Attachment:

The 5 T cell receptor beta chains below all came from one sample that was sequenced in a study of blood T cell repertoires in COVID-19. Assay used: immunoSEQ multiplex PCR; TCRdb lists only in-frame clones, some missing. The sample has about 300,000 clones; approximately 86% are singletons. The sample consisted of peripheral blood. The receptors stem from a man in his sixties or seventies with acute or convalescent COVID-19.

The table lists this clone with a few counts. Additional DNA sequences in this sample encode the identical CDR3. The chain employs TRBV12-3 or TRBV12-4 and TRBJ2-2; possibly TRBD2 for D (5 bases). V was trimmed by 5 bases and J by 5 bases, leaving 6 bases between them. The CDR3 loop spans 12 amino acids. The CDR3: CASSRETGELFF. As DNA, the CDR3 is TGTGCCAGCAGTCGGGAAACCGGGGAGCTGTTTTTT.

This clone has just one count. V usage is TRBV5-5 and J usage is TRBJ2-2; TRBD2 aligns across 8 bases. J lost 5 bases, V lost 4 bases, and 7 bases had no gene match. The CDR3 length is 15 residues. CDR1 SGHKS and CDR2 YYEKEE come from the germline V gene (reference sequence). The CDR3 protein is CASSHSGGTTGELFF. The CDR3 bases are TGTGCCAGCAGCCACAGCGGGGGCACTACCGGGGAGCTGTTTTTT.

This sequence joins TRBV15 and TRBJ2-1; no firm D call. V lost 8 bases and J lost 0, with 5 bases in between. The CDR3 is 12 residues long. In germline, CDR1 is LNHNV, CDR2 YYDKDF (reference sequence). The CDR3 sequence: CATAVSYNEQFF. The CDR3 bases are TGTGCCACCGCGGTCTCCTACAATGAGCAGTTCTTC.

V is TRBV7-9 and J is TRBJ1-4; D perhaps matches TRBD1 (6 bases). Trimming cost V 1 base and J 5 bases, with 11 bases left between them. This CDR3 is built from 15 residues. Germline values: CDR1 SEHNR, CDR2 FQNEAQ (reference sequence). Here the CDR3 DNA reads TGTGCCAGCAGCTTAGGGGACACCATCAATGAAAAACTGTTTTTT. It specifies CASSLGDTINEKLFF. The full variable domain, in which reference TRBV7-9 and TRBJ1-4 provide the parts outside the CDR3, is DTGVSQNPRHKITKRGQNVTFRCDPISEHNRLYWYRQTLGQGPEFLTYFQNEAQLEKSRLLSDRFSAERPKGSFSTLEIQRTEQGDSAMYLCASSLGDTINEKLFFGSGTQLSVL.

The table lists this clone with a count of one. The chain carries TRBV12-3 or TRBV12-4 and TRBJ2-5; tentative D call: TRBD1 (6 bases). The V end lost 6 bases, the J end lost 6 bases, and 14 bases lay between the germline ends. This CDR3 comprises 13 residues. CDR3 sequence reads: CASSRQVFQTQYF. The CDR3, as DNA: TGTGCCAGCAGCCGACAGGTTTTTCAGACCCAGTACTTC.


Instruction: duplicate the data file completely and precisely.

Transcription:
The 5 T cell receptor beta chains below all came from one sample that was sequenced in a study of blood T cell repertoires in COVID-19. Assay used: immunoSEQ multiplex PCR; TCRdb lists only in-frame clones, some missing. The sample has about 300,000 clones; approximately 86% are singletons. The sample consisted of peripheral blood. The receptors stem from a man in his sixties or seventies with acute or convalescent COVID-19.

The table lists this clone with a few counts. Additional DNA sequences in this sample encode the identical CDR3. The chain employs TRBV12-3 or TRBV12-4 and TRBJ2-2; possibly TRBD2 for D (5 bases). V was trimmed by 5 bases and J by 5 bases, leaving 6 bases between them. The CDR3 loop spans 12 amino acids. The CDR3: CASSRETGELFF. As DNA, the CDR3 is TGTGCCAGCAGTCGGGAAACCGGGGAGCTGTTTTTT.

This clone has just one count. V usage is TRBV5-5 and J usage is TRBJ2-2; TRBD2 aligns across 8 bases. J lost 5 bases, V lost 4 bases, and 7 bases had no gene match. The CDR3 length is 15 residues. CDR1 SGHKS and CDR2 YYEKEE come from the germline V gene (reference sequence). The CDR3 protein is CASSHSGGTTGELFF. The CDR3 bases are TGTGCCAGCAGCCACAGCGGGGGCACTACCGGGGAGCTGTTTTTT.

This sequence joins TRBV15 and TRBJ2-1; no firm D call. V lost 8 bases and J lost 0, with 5 bases in between. The CDR3 is 12 residues long. In germline, CDR1 is LNHNV, CDR2 YYDKDF (reference sequence). The CDR3 sequence: CATAVSYNEQFF. The CDR3 bases are TGTGCCACCGCGGTCTCCTACAATGAGCAGTTCTTC.

V is TRBV7-9 and J is TRBJ1-4; D perhaps matches TRBD1 (6 bases). Trimming cost V 1 base and J 5 bases, with 11 bases left between them. This CDR3 is built from 15 residues. Germline values: CDR1 SEHNR, CDR2 FQNEAQ (reference sequence). Here the CDR3 DNA reads TGTGCCAGCAGCTTAGGGGACACCATCAATGAAAAACTGTTTTTT. It specifies CASSLGDTINEKLFF. The full variable domain, in which reference TRBV7-9 and TRBJ1-4 provide the parts outside the CDR3, is DTGVSQNPRHKITKRGQNVTFRCDPISEHNRLYWYRQTLGQGPEFLTYFQNEAQLEKSRLLSDRFSAERPKGSFSTLEIQRTEQGDSAMYLCASSLGDTINEKLFFGSGTQLSVL.

The table lists this clone with a count of one. The chain carries TRBV12-3 or TRBV12-4 and TRBJ2-5; tentative D call: TRBD1 (6 bases). The V end lost 6 bases, the J end lost 6 bases, and 14 bases lay between the germline ends. This CDR3 comprises 13 residues. CDR3 sequence reads: CASSRQVFQTQYF. The CDR3, as DNA: TGTGCCAGCAGCCGACAGGTTTTTCAGACCCAGTACTTC.